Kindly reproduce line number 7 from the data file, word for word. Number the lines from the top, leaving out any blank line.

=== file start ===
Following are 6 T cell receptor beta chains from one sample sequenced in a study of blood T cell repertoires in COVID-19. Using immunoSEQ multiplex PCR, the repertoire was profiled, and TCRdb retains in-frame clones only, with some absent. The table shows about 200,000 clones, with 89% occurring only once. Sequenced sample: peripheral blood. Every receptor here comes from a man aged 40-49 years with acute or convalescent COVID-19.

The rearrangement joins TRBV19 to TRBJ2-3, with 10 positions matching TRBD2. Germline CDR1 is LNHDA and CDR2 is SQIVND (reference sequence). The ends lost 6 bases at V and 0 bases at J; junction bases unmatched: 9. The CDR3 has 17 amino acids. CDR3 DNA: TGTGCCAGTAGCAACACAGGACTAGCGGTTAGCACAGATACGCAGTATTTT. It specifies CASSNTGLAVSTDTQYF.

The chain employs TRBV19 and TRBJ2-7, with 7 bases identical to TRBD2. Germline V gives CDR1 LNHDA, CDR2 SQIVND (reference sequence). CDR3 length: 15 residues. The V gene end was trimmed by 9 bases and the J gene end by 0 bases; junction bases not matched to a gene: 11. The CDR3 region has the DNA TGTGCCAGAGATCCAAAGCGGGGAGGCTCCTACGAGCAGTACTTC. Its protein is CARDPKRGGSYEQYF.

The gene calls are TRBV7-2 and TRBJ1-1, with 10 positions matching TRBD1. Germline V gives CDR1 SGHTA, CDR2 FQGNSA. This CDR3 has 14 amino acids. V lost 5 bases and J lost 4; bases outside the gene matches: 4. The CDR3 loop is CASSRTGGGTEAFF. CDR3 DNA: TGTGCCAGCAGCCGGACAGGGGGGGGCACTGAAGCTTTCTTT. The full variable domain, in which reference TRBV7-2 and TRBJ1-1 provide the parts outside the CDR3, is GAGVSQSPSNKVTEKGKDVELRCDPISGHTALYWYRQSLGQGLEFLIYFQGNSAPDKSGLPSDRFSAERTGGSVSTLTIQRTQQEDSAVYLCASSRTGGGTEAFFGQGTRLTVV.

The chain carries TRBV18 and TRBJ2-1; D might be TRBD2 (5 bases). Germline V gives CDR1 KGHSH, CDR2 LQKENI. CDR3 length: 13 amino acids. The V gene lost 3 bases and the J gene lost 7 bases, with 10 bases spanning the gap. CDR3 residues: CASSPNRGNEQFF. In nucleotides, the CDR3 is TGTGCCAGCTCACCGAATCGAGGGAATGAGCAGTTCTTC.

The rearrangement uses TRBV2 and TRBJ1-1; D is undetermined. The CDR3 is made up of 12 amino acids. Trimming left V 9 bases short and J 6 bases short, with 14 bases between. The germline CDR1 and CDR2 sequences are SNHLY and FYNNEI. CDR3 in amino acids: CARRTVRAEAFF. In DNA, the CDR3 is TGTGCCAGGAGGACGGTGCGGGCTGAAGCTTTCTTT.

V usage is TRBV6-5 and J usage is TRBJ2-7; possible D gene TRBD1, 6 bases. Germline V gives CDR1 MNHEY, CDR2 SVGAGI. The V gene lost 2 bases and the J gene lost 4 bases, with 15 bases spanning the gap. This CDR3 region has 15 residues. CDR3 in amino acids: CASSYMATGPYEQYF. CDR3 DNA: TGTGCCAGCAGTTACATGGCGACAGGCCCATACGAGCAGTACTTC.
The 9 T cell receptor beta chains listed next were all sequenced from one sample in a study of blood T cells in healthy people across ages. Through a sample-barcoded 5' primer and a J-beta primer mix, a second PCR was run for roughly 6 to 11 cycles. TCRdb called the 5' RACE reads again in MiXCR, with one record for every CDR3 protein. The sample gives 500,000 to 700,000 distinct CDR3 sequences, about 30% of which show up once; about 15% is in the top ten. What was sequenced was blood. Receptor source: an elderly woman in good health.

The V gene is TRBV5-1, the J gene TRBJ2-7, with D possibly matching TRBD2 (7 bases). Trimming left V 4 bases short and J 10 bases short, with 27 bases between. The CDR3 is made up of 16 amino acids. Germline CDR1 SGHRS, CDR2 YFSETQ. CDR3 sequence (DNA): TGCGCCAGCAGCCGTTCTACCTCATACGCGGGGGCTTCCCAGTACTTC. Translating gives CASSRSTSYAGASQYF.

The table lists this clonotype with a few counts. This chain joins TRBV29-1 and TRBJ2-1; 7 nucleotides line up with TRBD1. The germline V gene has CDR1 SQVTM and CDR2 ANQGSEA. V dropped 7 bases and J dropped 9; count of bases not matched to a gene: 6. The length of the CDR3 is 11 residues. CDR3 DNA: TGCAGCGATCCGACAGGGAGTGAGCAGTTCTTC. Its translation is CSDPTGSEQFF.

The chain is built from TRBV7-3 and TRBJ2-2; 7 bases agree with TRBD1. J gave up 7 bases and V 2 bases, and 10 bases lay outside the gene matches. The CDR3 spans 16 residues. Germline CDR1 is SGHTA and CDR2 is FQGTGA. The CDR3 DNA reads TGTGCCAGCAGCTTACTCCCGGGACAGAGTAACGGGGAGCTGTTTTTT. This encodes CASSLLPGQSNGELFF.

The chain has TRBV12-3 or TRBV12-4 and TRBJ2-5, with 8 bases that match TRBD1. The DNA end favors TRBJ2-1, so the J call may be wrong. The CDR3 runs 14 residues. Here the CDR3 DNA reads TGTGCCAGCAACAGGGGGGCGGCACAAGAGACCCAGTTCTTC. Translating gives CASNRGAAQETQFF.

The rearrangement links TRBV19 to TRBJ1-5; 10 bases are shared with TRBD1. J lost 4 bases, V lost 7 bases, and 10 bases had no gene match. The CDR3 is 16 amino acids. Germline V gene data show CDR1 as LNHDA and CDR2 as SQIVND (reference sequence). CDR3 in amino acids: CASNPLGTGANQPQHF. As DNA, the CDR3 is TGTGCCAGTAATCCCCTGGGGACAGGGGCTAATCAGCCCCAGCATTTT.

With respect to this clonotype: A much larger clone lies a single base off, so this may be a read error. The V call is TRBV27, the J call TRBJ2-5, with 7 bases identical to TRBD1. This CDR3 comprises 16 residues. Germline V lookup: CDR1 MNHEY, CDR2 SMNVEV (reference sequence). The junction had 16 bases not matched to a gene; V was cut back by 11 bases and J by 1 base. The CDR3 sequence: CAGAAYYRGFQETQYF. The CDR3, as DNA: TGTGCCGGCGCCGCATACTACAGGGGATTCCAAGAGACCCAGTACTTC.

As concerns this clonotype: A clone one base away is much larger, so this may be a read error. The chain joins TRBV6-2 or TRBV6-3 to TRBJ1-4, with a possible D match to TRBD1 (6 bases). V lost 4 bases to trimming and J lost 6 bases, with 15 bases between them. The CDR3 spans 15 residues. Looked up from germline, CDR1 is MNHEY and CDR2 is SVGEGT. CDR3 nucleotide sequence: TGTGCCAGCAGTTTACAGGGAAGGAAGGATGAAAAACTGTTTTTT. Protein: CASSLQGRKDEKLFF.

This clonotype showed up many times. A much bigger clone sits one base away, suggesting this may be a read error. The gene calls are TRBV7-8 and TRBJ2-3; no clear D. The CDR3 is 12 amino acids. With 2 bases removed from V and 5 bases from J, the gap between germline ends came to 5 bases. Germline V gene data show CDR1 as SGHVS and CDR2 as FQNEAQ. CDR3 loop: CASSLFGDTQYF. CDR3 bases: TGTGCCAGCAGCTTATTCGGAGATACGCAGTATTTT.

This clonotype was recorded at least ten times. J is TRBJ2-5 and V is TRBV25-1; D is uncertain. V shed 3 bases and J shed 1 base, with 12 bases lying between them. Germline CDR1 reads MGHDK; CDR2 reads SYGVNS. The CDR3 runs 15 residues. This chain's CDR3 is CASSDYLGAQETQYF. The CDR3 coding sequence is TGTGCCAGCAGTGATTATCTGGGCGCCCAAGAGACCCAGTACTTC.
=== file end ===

V usage is TRBV6-5 and J usage is TRBJ2-7; possible D gene TRBD1, 6 bases. Germline V gives CDR1 MNHEY, CDR2 SVGAGI. The V gene lost 2 bases and the J gene lost 4 bases, with 15 bases spanning the gap. This CDR3 region has 15 residues. CDR3 in amino acids: CASSYMATGPYEQYF. CDR3 DNA: TGTGCCAGCAGTTACATGGCGACAGGCCCATACGAGCAGTACTTC.